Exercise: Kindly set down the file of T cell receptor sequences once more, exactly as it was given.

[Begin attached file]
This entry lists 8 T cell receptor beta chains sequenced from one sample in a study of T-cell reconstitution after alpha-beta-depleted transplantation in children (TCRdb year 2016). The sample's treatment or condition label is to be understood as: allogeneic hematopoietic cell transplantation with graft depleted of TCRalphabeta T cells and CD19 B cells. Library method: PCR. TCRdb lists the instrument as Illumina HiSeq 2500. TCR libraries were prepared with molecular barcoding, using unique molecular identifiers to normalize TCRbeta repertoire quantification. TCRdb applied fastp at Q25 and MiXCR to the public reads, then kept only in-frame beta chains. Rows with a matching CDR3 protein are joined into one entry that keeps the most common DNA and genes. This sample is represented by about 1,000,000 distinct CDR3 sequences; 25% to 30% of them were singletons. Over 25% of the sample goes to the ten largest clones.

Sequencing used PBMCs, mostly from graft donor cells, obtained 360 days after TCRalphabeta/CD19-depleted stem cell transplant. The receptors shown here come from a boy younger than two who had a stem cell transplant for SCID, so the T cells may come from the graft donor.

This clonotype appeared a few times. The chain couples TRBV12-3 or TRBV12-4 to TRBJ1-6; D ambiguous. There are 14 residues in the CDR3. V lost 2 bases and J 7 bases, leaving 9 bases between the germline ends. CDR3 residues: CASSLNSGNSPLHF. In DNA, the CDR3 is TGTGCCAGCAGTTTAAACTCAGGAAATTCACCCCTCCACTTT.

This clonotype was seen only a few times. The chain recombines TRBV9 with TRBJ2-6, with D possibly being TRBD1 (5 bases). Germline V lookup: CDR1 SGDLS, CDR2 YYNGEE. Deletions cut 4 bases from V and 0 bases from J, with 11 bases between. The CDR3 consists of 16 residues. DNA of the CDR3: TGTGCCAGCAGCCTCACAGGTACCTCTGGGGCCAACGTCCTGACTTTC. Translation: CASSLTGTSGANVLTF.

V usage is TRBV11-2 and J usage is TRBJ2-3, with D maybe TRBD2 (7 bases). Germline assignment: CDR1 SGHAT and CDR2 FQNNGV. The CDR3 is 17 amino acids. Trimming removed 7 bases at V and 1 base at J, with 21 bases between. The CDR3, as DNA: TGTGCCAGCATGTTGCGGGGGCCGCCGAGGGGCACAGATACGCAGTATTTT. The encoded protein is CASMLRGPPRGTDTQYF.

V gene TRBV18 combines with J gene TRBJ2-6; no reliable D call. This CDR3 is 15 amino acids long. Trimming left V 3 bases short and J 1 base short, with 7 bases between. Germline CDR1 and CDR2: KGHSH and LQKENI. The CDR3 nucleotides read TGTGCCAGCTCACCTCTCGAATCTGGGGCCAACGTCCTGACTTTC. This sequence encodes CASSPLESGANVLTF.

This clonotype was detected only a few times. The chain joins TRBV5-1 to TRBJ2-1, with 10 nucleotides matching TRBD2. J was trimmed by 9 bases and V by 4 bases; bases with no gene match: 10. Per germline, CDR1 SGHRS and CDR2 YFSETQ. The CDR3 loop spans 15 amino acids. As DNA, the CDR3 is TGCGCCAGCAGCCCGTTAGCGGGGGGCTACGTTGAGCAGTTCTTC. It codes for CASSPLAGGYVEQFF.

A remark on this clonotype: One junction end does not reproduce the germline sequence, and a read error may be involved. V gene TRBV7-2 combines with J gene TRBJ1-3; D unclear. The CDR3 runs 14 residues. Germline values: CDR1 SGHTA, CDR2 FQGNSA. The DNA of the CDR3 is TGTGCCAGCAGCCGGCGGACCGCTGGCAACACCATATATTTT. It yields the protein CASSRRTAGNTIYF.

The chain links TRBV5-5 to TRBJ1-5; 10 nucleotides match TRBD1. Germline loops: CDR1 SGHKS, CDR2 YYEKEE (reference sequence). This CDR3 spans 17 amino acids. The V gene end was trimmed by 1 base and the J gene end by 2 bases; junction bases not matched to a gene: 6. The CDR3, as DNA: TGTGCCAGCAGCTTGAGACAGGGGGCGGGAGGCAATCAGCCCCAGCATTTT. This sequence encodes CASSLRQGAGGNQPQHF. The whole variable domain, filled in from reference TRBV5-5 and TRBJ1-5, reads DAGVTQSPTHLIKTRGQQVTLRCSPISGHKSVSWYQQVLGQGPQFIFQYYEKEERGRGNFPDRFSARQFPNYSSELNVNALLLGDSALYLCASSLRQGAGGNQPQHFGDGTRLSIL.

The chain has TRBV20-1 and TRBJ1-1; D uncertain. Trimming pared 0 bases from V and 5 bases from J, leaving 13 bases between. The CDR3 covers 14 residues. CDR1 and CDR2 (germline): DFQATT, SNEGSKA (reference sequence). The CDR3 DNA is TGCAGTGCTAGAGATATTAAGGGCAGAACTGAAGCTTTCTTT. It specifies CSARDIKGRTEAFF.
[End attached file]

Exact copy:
This entry lists 8 T cell receptor beta chains sequenced from one sample in a study of T-cell reconstitution after alpha-beta-depleted transplantation in children (TCRdb year 2016). The sample's treatment or condition label is to be understood as: allogeneic hematopoietic cell transplantation with graft depleted of TCRalphabeta T cells and CD19 B cells. Library method: PCR. TCRdb lists the instrument as Illumina HiSeq 2500. TCR libraries were prepared with molecular barcoding, using unique molecular identifiers to normalize TCRbeta repertoire quantification. TCRdb applied fastp at Q25 and MiXCR to the public reads, then kept only in-frame beta chains. Rows with a matching CDR3 protein are joined into one entry that keeps the most common DNA and genes. This sample is represented by about 1,000,000 distinct CDR3 sequences; 25% to 30% of them were singletons. Over 25% of the sample goes to the ten largest clones.

Sequencing used PBMCs, mostly from graft donor cells, obtained 360 days after TCRalphabeta/CD19-depleted stem cell transplant. The receptors shown here come from a boy younger than two who had a stem cell transplant for SCID, so the T cells may come from the graft donor.

This clonotype appeared a few times. The chain couples TRBV12-3 or TRBV12-4 to TRBJ1-6; D ambiguous. There are 14 residues in the CDR3. V lost 2 bases and J 7 bases, leaving 9 bases between the germline ends. CDR3 residues: CASSLNSGNSPLHF. In DNA, the CDR3 is TGTGCCAGCAGTTTAAACTCAGGAAATTCACCCCTCCACTTT.

This clonotype was seen only a few times. The chain recombines TRBV9 with TRBJ2-6, with D possibly being TRBD1 (5 bases). Germline V lookup: CDR1 SGDLS, CDR2 YYNGEE. Deletions cut 4 bases from V and 0 bases from J, with 11 bases between. The CDR3 consists of 16 residues. DNA of the CDR3: TGTGCCAGCAGCCTCACAGGTACCTCTGGGGCCAACGTCCTGACTTTC. Translation: CASSLTGTSGANVLTF.

V usage is TRBV11-2 and J usage is TRBJ2-3, with D maybe TRBD2 (7 bases). Germline assignment: CDR1 SGHAT and CDR2 FQNNGV. The CDR3 is 17 amino acids. Trimming removed 7 bases at V and 1 base at J, with 21 bases between. The CDR3, as DNA: TGTGCCAGCATGTTGCGGGGGCCGCCGAGGGGCACAGATACGCAGTATTTT. The encoded protein is CASMLRGPPRGTDTQYF.

V gene TRBV18 combines with J gene TRBJ2-6; no reliable D call. This CDR3 is 15 amino acids long. Trimming left V 3 bases short and J 1 base short, with 7 bases between. Germline CDR1 and CDR2: KGHSH and LQKENI. The CDR3 nucleotides read TGTGCCAGCTCACCTCTCGAATCTGGGGCCAACGTCCTGACTTTC. This sequence encodes CASSPLESGANVLTF.

This clonotype was detected only a few times. The chain joins TRBV5-1 to TRBJ2-1, with 10 nucleotides matching TRBD2. J was trimmed by 9 bases and V by 4 bases; bases with no gene match: 10. Per germline, CDR1 SGHRS and CDR2 YFSETQ. The CDR3 loop spans 15 amino acids. As DNA, the CDR3 is TGCGCCAGCAGCCCGTTAGCGGGGGGCTACGTTGAGCAGTTCTTC. It codes for CASSPLAGGYVEQFF.

A remark on this clonotype: One junction end does not reproduce the germline sequence, and a read error may be involved. V gene TRBV7-2 combines with J gene TRBJ1-3; D unclear. The CDR3 runs 14 residues. Germline values: CDR1 SGHTA, CDR2 FQGNSA. The DNA of the CDR3 is TGTGCCAGCAGCCGGCGGACCGCTGGCAACACCATATATTTT. It yields the protein CASSRRTAGNTIYF.

The chain links TRBV5-5 to TRBJ1-5; 10 nucleotides match TRBD1. Germline loops: CDR1 SGHKS, CDR2 YYEKEE (reference sequence). This CDR3 spans 17 amino acids. The V gene end was trimmed by 1 base and the J gene end by 2 bases; junction bases not matched to a gene: 6. The CDR3, as DNA: TGTGCCAGCAGCTTGAGACAGGGGGCGGGAGGCAATCAGCCCCAGCATTTT. This sequence encodes CASSLRQGAGGNQPQHF. The whole variable domain, filled in from reference TRBV5-5 and TRBJ1-5, reads DAGVTQSPTHLIKTRGQQVTLRCSPISGHKSVSWYQQVLGQGPQFIFQYYEKEERGRGNFPDRFSARQFPNYSSELNVNALLLGDSALYLCASSLRQGAGGNQPQHFGDGTRLSIL.

The chain has TRBV20-1 and TRBJ1-1; D uncertain. Trimming pared 0 bases from V and 5 bases from J, leaving 13 bases between. The CDR3 covers 14 residues. CDR1 and CDR2 (germline): DFQATT, SNEGSKA (reference sequence). The CDR3 DNA is TGCAGTGCTAGAGATATTAAGGGCAGAACTGAAGCTTTCTTT. It specifies CSARDIKGRTEAFF.